news Wednesday, July 29, 2015 - 05:30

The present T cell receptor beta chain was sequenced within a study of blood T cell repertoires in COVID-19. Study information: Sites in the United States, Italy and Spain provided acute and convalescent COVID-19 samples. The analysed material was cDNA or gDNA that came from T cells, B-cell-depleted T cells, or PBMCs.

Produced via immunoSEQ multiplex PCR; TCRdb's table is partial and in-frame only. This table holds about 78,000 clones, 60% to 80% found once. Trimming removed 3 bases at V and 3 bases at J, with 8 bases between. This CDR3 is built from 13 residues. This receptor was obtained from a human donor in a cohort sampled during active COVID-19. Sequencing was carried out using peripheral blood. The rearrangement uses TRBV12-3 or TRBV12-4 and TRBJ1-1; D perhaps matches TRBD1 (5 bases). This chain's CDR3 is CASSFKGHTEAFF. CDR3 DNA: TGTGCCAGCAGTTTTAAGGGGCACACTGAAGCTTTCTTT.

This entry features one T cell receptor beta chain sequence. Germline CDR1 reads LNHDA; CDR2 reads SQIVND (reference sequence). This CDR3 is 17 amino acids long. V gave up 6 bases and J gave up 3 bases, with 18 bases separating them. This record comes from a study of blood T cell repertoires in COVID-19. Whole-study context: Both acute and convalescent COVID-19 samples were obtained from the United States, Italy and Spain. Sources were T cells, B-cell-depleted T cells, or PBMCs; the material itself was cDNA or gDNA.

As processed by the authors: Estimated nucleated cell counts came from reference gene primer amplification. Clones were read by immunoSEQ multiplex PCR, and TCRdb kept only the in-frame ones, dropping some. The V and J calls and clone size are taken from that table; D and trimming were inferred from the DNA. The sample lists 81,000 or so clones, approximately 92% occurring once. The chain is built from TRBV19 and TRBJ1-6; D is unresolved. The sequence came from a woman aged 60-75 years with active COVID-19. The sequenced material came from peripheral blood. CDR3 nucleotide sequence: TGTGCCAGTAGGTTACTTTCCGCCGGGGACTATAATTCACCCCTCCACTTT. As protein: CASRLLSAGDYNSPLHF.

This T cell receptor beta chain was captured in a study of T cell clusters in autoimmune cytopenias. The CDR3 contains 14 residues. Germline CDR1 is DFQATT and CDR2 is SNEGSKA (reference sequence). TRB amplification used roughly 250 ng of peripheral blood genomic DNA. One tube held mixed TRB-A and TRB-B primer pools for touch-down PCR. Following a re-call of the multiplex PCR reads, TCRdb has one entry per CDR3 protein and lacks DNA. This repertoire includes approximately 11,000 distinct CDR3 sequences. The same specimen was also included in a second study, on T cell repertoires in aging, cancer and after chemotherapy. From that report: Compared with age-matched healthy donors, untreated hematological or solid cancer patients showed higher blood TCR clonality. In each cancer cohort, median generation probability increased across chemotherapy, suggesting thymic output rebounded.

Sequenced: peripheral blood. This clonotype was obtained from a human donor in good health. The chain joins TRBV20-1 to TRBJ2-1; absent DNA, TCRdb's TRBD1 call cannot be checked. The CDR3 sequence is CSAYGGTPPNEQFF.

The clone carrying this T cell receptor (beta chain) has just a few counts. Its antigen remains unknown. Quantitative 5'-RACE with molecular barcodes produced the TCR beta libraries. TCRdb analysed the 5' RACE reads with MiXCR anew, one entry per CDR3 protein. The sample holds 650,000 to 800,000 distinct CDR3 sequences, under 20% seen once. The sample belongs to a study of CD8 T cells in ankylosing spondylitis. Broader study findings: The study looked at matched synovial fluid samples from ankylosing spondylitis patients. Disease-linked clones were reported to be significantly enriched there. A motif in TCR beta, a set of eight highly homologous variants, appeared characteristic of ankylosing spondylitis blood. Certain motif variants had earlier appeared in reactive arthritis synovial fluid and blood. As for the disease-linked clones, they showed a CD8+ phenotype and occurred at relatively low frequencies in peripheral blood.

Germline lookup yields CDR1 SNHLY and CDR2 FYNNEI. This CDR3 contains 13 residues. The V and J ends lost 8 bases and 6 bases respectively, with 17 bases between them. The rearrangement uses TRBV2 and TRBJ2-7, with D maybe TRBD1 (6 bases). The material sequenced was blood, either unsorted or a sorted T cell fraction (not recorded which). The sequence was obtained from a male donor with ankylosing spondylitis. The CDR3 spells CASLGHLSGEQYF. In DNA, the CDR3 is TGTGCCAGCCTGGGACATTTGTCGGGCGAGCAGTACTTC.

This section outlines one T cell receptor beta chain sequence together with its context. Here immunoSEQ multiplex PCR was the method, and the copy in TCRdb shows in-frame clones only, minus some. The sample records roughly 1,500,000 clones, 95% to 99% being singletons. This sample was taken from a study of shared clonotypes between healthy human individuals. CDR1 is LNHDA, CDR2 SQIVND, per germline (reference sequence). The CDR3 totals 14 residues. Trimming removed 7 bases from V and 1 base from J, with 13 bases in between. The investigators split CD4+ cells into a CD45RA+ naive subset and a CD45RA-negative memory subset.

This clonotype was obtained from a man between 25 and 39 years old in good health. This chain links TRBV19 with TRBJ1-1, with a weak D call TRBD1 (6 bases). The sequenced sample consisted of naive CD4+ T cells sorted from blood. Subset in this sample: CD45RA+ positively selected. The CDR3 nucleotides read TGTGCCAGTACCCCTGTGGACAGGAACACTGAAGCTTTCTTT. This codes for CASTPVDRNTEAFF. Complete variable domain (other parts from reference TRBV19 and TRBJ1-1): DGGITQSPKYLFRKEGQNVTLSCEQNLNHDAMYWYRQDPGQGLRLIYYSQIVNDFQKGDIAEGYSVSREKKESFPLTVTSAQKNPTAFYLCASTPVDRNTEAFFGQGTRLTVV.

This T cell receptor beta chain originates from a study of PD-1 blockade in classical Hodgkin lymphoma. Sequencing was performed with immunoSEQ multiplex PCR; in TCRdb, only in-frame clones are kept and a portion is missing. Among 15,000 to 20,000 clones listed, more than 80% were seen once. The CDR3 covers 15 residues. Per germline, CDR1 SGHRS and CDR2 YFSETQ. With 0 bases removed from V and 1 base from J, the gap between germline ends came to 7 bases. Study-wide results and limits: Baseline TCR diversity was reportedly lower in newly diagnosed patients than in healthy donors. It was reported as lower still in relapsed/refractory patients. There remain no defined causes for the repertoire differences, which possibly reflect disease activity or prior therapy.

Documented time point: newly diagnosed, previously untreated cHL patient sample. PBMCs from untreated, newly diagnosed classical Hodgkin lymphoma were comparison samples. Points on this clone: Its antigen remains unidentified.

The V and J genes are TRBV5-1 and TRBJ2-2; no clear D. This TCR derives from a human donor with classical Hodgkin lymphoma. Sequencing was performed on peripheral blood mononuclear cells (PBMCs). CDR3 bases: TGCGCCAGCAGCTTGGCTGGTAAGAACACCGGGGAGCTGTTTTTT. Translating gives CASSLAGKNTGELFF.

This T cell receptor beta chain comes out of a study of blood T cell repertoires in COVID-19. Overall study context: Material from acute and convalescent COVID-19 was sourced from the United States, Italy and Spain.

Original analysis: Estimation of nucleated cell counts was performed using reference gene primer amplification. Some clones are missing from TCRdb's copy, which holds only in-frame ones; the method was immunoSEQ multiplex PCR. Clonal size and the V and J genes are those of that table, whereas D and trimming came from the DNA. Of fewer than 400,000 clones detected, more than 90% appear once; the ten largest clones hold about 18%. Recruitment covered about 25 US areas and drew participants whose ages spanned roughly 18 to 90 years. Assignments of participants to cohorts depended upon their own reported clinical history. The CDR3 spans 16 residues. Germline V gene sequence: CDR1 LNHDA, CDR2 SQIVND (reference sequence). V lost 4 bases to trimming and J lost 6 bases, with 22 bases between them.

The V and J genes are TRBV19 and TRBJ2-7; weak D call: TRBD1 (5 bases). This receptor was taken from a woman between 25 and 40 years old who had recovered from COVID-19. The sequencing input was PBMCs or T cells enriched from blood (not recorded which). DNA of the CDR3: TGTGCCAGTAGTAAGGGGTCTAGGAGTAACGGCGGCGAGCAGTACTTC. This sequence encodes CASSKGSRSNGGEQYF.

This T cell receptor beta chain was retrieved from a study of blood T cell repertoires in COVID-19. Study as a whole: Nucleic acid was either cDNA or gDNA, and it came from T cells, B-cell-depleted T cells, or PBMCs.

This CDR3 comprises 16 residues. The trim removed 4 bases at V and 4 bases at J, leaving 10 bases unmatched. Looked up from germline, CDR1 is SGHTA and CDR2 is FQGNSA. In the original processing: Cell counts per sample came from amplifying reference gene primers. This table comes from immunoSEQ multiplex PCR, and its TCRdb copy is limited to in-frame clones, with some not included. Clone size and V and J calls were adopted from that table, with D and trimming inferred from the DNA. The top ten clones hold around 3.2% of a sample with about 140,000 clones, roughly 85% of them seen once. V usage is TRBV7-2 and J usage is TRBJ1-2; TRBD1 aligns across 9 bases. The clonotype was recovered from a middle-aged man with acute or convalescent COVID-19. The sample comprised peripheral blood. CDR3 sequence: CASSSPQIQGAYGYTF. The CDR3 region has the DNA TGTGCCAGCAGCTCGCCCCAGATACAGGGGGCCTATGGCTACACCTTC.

Twenty-five farmers have killed themselves in Mandya district alone in one month. Visits to the families of farmers who had killed themselves show little by way of a pattern in the absence of a comprehensive study. So far, the deaths refuse to be categorized in any manner - Dalit farmers and Vokkaliga farmers have killed themselves; the quantum of land they owned ranges between a few guntas (less than an acre) to around several acres; they are mostly sugarcane farmers but one sericulturist too killed himself; their debts too varied. But one thing is a constant – politicians in this pre-dominantly Vokkaliga belt have given personal financial assistance to many of the deceased farmers’ families. This phenomenon has not been seen in places like Haveri district which has also seen a high number of suicides. Madhu S, a 24-year-old sericulturist killed himself last week. His aunt Shobha thinks that he did so because of the fear of facing those he borrowed money from. The family has accumulated debts of around Rs 7 lakh, on account of the weddings of two female family members. This year, cocoon prices fell sharply, and sericulturists say they do not even recover the cost of their intial investment. These posters have been put up in several places in Arachakalli village. On Tuesday, actor and the Congress’ Mandya Lok Sabha candidate Ramya visited the houses of deceased farmers and gave away Rs 50,000 to each of the families as personal assistance. Before her, it was Maddur MLA D C Thammanna (JDS), R Ashok (BJP) and former chief minister S M Krishna. All of them are Vokkaligas. When The News Minute visited the families of some of the farmers who had killed themselves in Maddur taluk on Mondy, all except one family said that they had been given money by one or more politician. Amounts ranged between Rs 25,000 and Rs 50,000. An activist of Karnataka Jana Shakti (KJS) Mallige said that this was a common practice in the old Mysore region to give money when visiting the house of a deceased person, because of the expenses involved in the way the Vokkaligas practice the tithi (the rituals associated with funerals). Expenses of funerals are very high and involve feeding relatives and guests for several days in a grand manner and also the family of the deceased person giving expensive clothing to certain members of the family. “Here, practically entire villages are your extended family, because marriages occur within a small geographical area, unlike in other places where families from far-off villages inter-marry. We have managed to create some awareness about having simple wedding, but neither we (KJS), nor the farmers’ groups have been able to address this.” Shivanna's parents sitting by his photograph. His mother Savithramma says that the family called him "simha raja" because he shouldered the responsibility of looking after the family. The irony of the situation has not escaped anybody. Farmers who spoke to The News Minute agreed that politicians from all parties gave money when a farmer committed suicide, but did nothing in terms of policy to address their distress. Asked why, Ravi Kumar, a farmer said: “We (farmers) are not one family. We are Congress farmers, BJP farmers, JD(S) farmers. We have never been able to unite as family.” He says that unlike in the past, the farmers’ movement too has also not been able to unite farmers on this level to protect their own interests. But the interests of farmers are varied, and the mind bogglingly complex situation is a result of government polices since the 1990s, economists and activists say. One reason why the farmers’ movement has failed to get politicians to act is that farmers’ leaders too are content with obtaining relief for those close to them, Ravi Kumar adds. But this is just the tip of the iceberg, according to Mallige. “Unlike other communities, Vokkaligas do not provide social security for individual community members. Among some communities, when someone suffers financial loss, the community will pitch in to help, but Vokkaligas do have anything other than their identity.” The Vokkaliga community is spread across the Old Mysore region, Mandya, Hassan, Kolar, Ramnagara, Bangalore Rural districts. The term Vokkaliga means “land-owner” and in Mandya , the majority of them are land-owning farmers or agricultural labourers. Even in Mandya, there are class differences among Vokkaligas – there are landless among them for generations while there are also rich families who own several acres of land. Even as these exist within the community, Mallige says that the community feels cheated when they look at Scheduled Castes. “There is a perception that the government looks after the SCs. There are a lot of government schemes but if you look at them closely, Dalits cannot avail of any benefits through them either because the schemes are ineffective, down right useless, or due to practical difficulties. But the Vokkaligas don’t know that, and this has created a sense of isolation.” She says that while there is a retinue of politicians waiting to capture the Vokkaliga vote, no one really cares. “Because of a lack of political movements, the Vokkaligas don’t know how to channel their frustrations and address these issues with their political leaders and this is leading to caste conflicts, which is more dangerous,” Mallige says.
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